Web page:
The question of valuation compared to use patterns is really interesting to me as we have travel sites (US History, India9, Online Highways) that collectively have very high use levels and some ad revenue but have little “community” and thus they are of less value per user than Twitter with no revenue but high levels of community. We need to change that.

  4. Perhaps the Japanese conglomerates have the right idea: do everything to promote unity of spirit: no job titles, everyone is an associate, walk into a room of 300 desks and each one is exactly the same with absolutely no perk that indicates who the boss is. Does this foster a sense of community?
    Do “meets and greets” amongst posters foster a sense of community? Would users of Online Highways even want to meet other users? I don’t know. Should there be a de-facto “greeter” at a website: you know, someone like that woman in the office who is always organizing parties and Friday Night Festivities at the local watering hole and always organizes the office sports pools and birthday parties?

  5. “…that have very high use levels and some ad revenue but have little “community” and thus they are of less value per user than Twitter with no revenue but high levels of community.”

    Perhaps “community” can be evaluated as ‘locked in’ or ‘ephemeral’. Its sometimes hard to unseat a market leader but its not impossible. Didn’t FaceBook and MySpace have to really compete with each other for ‘community’? Twitter is a recognized name and a good name … but competitors do exist. Many “trendy” fashions or “trendy” restaurants find out the hard way that they had extremely disloyal customers who promptly went on to other and newly-declared ‘trendy’ things. How secure is ‘community’? How would a banker value it as collateral for a loan?

  6. How secure is ‘community’?

    FG it’s a great question and I think we’ll find out over the next 2 years or so as the Facebook, Myspace, Twitter, and other social networks face pressure from those of us who would prefer that we view the entire internet as a single community, and then carry our identity(ies) around as we surf, filtering how much information we divulge to the rest of the audience depending on the website. ie rather than go to Facebook to interact with my “friends” I would simply have a presence that would be always activated and available and also provide info when I was, for example, at another friends blog or talking with them online or whatever. There are many confidentiality issues here but those pale compared to the community advantages of having one giant (personally filtered) social network = the internet.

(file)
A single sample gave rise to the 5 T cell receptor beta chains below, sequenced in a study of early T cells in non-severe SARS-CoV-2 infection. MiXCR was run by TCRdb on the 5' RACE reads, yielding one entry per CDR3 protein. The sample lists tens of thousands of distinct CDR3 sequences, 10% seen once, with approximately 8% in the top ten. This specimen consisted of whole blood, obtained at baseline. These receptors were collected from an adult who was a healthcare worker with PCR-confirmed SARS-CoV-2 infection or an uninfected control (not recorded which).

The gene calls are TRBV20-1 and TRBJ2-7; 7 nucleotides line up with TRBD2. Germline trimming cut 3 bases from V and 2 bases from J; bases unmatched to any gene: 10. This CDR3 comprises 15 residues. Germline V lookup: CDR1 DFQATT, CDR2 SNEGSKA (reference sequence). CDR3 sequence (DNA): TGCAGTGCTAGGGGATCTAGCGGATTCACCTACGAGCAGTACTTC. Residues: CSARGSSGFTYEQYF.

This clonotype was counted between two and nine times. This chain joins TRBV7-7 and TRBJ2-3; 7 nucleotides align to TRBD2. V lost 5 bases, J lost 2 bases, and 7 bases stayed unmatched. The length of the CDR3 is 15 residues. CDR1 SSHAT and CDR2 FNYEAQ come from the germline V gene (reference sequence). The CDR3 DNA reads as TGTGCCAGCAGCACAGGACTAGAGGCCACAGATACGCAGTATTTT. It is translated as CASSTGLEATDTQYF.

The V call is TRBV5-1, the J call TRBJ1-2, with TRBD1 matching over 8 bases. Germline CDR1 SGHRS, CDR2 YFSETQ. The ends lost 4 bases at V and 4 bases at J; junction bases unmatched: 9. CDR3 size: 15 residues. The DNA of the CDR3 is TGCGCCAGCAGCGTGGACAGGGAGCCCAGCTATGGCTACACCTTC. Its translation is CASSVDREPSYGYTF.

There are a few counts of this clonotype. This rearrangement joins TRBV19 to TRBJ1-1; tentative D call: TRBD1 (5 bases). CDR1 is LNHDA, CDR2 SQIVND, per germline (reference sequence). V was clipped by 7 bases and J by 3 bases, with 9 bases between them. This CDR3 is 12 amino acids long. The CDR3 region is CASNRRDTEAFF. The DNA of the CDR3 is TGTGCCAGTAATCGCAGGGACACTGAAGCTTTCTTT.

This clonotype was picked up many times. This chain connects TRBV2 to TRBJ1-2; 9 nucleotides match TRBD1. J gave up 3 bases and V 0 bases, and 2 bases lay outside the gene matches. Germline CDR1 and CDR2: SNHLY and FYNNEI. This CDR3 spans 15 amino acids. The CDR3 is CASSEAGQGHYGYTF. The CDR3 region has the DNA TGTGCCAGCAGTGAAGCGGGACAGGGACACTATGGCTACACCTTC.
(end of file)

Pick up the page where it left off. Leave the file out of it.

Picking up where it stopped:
7. Ah, perhaps we return then to my analogy of an electronic version of a lapel pin such as a stylized chessboard. On a train or in an airport lounge it indicates chess player and has value whereas at a chess convention everyone is a chess player.

    An electronic lapel pin would be more granular: indicating chess player when in a blog about football but indicating “Intermediate Level Player” when in a blog about chess.

    A Gambling lapel pin would various indicate: Gambler, Vegas, Craps, Slots and Blackjack, Favorite Casinos, etc.

    The comment, made above, about moody creatures is apt. Sometimes we might want to have certain social beacons turned on and sometimes we might want to have certain highly relevant and highly useful social marketing beacons turned off: that you like to read books about young women being murdered is fine at a convention of mystery lovers but its not so good at a singles event full of young women.

    Perhaps a LapelPinSuperManager program will be developed wherein one can set their various electronic beacons to the desired granularity for various situations. Or perhaps the Twitter would read “going to Specific Coffee Shop” for some, “going out for coffee” to others and merely “out” to others.